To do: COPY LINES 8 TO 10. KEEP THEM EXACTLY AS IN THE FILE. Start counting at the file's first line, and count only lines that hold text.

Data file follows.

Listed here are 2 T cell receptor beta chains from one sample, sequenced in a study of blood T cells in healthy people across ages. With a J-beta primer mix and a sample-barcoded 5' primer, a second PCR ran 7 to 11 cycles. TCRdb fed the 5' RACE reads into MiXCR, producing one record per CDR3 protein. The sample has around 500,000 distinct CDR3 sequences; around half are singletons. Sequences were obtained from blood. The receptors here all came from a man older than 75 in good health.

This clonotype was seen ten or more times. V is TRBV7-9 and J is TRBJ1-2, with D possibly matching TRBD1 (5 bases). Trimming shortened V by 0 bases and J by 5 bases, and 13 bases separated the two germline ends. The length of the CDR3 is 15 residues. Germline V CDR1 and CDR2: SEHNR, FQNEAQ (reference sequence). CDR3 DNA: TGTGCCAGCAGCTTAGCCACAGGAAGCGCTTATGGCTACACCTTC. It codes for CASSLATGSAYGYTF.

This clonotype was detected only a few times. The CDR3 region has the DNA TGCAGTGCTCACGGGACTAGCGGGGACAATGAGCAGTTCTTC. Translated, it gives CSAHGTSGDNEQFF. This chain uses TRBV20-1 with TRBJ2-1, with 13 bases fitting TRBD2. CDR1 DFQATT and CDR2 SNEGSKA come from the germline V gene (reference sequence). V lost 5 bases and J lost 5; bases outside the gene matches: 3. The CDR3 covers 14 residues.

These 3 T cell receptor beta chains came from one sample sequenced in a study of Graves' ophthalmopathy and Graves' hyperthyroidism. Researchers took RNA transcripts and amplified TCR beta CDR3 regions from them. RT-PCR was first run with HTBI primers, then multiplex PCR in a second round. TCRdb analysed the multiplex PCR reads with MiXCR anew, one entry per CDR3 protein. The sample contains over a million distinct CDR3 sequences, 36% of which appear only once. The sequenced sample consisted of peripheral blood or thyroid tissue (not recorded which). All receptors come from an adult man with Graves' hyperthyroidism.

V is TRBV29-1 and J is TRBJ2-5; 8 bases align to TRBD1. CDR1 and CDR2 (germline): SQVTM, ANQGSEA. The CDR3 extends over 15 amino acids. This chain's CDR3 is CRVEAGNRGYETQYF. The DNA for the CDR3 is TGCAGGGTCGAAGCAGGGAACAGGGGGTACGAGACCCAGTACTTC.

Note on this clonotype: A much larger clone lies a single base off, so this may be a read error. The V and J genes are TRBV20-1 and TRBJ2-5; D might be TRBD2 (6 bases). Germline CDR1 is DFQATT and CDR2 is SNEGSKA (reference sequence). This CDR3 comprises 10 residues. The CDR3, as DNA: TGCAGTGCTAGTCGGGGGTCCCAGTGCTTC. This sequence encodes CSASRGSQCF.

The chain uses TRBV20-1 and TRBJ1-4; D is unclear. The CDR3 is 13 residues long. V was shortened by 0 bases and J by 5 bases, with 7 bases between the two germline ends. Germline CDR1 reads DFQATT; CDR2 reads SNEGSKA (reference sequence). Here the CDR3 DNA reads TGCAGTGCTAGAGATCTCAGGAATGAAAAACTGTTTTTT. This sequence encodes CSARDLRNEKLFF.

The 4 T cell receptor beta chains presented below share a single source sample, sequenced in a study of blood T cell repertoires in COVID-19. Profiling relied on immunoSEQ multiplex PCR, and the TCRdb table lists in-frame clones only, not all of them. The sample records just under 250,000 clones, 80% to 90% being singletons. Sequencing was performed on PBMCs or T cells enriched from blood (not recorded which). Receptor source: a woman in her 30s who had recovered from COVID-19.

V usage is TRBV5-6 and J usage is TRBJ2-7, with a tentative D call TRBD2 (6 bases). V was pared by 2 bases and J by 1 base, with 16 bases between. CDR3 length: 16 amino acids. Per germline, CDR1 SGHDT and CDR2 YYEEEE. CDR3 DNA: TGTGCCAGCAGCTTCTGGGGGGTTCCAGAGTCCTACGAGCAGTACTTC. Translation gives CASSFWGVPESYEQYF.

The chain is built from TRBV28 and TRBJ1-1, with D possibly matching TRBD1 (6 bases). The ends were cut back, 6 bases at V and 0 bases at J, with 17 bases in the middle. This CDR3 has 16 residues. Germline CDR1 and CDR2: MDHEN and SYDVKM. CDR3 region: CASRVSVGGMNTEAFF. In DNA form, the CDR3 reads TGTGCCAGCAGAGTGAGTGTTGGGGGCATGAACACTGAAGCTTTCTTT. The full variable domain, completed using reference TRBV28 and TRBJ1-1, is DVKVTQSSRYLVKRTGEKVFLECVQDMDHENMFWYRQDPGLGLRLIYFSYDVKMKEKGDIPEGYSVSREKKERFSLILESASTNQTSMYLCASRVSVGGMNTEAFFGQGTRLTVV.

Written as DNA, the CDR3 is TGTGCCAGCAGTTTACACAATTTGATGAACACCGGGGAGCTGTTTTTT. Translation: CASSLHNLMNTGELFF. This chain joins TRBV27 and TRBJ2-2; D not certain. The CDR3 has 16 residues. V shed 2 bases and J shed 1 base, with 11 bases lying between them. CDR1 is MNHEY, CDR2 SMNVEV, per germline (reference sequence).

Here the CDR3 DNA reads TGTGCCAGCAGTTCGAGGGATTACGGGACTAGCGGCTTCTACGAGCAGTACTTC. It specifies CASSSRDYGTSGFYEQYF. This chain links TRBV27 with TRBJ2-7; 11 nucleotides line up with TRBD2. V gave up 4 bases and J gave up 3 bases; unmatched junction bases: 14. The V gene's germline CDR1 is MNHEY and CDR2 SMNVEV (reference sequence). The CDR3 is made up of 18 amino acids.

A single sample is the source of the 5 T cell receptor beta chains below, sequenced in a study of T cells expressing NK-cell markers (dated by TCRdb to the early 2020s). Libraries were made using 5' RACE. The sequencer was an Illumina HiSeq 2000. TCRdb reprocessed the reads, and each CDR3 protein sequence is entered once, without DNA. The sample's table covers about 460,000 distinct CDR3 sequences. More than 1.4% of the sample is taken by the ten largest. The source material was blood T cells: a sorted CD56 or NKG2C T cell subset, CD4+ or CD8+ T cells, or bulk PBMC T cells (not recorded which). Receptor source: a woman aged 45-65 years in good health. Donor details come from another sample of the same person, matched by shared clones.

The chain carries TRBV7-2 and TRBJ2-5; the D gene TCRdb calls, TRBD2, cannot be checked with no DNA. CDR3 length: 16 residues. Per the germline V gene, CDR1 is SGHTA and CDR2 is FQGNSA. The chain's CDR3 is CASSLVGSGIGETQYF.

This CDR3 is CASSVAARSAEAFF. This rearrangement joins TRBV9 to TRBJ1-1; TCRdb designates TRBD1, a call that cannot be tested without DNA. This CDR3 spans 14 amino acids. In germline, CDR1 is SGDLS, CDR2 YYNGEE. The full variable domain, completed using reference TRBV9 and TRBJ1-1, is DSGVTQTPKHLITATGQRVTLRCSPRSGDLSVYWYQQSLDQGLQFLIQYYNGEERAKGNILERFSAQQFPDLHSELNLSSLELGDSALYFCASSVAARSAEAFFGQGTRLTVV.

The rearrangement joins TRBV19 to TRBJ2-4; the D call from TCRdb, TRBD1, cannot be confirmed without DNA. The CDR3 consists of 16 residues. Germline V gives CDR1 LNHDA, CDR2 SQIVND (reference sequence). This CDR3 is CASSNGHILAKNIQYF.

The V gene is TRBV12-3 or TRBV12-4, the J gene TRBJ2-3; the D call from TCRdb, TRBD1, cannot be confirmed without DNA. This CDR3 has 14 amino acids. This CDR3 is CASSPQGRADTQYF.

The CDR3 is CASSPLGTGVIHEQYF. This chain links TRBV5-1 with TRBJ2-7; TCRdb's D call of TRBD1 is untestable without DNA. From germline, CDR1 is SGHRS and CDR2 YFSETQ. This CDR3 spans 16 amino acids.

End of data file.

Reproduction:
The 4 T cell receptor beta chains presented below share a single source sample, sequenced in a study of blood T cell repertoires in COVID-19. Profiling relied on immunoSEQ multiplex PCR, and the TCRdb table lists in-frame clones only, not all of them. The sample records just under 250,000 clones, 80% to 90% being singletons. Sequencing was performed on PBMCs or T cells enriched from blood (not recorded which). Receptor source: a woman in her 30s who had recovered from COVID-19.

V usage is TRBV5-6 and J usage is TRBJ2-7, with a tentative D call TRBD2 (6 bases). V was pared by 2 bases and J by 1 base, with 16 bases between. CDR3 length: 16 amino acids. Per germline, CDR1 SGHDT and CDR2 YYEEEE. CDR3 DNA: TGTGCCAGCAGCTTCTGGGGGGTTCCAGAGTCCTACGAGCAGTACTTC. Translation gives CASSFWGVPESYEQYF.

The chain is built from TRBV28 and TRBJ1-1, with D possibly matching TRBD1 (6 bases). The ends were cut back, 6 bases at V and 0 bases at J, with 17 bases in the middle. This CDR3 has 16 residues. Germline CDR1 and CDR2: MDHEN and SYDVKM. CDR3 region: CASRVSVGGMNTEAFF. In DNA form, the CDR3 reads TGTGCCAGCAGAGTGAGTGTTGGGGGCATGAACACTGAAGCTTTCTTT. The full variable domain, completed using reference TRBV28 and TRBJ1-1, is DVKVTQSSRYLVKRTGEKVFLECVQDMDHENMFWYRQDPGLGLRLIYFSYDVKMKEKGDIPEGYSVSREKKERFSLILESASTNQTSMYLCASRVSVGGMNTEAFFGQGTRLTVV.